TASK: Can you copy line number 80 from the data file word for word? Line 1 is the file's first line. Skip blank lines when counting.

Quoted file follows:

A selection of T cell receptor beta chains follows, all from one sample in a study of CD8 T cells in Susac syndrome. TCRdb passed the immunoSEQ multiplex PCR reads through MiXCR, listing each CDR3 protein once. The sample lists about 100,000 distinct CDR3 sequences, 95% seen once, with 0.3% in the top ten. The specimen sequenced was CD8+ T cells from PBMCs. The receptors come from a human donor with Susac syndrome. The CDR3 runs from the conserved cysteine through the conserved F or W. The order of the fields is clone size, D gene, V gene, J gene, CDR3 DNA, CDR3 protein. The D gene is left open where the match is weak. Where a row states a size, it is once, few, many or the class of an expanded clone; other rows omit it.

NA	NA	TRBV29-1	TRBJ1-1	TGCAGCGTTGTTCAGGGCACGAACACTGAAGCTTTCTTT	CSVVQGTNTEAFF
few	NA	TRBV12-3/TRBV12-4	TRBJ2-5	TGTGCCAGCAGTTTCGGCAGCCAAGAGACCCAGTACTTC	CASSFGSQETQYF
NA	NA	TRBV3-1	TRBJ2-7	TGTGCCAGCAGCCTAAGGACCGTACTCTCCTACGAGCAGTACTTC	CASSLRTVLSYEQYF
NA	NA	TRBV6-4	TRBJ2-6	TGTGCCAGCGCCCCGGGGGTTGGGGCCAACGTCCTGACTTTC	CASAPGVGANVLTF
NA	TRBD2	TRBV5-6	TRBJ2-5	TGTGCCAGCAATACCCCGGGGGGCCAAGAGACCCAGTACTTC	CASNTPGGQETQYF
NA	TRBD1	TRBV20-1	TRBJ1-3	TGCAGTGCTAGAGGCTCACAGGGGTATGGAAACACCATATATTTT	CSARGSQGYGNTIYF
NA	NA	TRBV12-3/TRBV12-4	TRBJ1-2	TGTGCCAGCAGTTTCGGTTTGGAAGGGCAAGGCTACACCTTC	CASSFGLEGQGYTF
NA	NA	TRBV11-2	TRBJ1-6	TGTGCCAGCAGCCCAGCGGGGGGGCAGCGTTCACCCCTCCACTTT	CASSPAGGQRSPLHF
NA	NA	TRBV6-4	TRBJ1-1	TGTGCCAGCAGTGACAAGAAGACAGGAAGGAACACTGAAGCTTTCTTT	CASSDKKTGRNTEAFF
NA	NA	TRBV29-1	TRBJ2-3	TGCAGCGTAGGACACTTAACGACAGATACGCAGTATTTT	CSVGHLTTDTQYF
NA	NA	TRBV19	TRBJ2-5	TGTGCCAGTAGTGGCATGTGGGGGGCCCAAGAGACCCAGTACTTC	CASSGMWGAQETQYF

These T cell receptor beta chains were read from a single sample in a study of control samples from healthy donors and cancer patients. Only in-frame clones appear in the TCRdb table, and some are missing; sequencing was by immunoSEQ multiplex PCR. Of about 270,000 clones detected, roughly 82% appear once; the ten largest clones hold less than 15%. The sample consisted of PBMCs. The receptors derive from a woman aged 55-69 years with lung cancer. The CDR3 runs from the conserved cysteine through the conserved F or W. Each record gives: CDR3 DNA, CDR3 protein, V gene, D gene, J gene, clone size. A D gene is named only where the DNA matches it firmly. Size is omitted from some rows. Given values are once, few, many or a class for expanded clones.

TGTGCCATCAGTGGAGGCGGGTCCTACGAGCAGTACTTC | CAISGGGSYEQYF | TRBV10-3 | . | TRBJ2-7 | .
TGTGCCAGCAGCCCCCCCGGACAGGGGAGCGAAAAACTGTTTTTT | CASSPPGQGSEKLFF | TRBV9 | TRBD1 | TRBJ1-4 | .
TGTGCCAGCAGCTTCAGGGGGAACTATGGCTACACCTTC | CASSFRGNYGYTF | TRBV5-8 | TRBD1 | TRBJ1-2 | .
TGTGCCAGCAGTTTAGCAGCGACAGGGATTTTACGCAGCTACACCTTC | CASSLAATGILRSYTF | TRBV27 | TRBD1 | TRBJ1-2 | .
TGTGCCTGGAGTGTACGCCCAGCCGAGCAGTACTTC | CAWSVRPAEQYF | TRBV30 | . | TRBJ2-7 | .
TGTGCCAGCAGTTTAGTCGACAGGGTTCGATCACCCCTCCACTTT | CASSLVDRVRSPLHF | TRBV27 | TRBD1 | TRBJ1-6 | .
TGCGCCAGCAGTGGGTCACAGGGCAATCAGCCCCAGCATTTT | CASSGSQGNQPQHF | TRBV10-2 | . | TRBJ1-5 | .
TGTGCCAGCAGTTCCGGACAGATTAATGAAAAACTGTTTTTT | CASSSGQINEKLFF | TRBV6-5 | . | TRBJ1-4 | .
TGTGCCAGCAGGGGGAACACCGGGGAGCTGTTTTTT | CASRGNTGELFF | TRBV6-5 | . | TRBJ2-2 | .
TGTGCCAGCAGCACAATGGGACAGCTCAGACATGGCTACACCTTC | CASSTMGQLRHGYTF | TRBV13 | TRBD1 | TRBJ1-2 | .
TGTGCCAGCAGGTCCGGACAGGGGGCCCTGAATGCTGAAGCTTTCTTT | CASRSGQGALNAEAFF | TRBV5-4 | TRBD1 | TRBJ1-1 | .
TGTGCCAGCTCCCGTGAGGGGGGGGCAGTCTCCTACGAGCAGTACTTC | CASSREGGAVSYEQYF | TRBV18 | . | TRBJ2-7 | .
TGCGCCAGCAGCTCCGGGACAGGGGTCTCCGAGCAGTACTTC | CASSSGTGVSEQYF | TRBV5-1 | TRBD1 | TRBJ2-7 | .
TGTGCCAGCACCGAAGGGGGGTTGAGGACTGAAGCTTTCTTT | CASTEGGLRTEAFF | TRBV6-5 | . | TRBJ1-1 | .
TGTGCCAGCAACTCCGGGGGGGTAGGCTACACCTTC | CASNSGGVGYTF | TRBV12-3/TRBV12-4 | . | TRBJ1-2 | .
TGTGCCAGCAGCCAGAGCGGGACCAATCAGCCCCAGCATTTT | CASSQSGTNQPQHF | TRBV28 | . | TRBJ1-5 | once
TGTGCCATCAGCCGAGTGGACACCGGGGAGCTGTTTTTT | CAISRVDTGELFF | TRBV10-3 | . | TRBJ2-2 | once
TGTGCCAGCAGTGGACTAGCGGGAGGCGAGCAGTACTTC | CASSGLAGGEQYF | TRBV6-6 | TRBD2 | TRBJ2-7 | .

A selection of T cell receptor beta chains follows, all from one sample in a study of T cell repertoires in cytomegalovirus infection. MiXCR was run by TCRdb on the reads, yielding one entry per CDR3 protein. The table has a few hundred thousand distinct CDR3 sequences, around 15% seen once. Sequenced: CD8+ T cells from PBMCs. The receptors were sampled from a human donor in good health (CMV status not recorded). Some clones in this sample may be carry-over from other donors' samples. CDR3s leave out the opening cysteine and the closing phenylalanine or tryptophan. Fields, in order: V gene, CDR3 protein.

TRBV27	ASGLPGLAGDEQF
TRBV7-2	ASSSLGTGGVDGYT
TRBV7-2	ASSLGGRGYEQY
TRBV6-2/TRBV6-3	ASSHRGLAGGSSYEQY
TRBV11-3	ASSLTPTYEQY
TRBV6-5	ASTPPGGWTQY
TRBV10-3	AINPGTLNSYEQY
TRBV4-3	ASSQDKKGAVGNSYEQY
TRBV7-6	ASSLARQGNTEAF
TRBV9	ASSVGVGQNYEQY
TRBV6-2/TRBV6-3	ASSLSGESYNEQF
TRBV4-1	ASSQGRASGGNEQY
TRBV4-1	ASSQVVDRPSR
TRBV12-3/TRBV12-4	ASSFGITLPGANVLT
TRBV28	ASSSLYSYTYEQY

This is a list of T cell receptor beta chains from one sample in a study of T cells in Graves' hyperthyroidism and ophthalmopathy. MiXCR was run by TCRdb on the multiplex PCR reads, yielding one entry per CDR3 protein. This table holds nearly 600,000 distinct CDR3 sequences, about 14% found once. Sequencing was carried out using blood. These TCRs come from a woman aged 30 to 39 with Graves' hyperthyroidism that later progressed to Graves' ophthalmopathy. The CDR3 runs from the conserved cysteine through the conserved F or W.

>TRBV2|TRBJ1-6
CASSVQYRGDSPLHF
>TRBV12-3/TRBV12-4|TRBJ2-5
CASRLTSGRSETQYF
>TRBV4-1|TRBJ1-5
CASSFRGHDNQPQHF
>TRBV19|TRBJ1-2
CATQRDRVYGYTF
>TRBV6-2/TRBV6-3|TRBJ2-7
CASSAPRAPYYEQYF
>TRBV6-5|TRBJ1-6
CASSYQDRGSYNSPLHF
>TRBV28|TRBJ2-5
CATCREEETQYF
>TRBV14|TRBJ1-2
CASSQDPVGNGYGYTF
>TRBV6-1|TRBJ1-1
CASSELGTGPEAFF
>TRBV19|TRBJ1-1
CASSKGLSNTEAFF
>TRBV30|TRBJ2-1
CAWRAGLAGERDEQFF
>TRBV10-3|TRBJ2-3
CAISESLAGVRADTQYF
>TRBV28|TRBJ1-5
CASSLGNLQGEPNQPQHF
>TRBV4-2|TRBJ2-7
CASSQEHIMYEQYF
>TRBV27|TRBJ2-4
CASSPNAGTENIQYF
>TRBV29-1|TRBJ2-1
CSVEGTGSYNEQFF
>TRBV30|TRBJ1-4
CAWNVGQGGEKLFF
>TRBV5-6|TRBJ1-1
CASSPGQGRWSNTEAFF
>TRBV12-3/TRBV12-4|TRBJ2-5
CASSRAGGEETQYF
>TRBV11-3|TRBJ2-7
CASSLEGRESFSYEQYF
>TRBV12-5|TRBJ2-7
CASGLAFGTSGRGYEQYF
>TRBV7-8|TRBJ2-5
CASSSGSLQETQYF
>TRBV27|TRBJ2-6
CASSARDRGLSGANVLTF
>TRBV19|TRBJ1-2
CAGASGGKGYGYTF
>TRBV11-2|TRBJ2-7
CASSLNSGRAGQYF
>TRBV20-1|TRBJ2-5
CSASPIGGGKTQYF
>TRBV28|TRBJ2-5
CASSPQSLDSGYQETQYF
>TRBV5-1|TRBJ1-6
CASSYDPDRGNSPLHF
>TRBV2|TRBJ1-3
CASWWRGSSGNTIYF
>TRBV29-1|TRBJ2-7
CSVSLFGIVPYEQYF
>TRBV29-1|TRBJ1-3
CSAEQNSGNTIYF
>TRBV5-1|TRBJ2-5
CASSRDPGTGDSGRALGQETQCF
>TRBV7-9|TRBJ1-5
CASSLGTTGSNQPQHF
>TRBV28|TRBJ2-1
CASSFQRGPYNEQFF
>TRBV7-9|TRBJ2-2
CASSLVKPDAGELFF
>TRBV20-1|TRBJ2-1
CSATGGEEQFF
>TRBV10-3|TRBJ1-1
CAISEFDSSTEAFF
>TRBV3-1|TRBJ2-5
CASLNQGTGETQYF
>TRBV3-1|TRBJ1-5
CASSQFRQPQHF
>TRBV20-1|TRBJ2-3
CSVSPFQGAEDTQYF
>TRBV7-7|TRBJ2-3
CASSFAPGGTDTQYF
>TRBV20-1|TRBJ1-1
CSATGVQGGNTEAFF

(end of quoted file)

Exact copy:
CSVEGTGSYNEQFF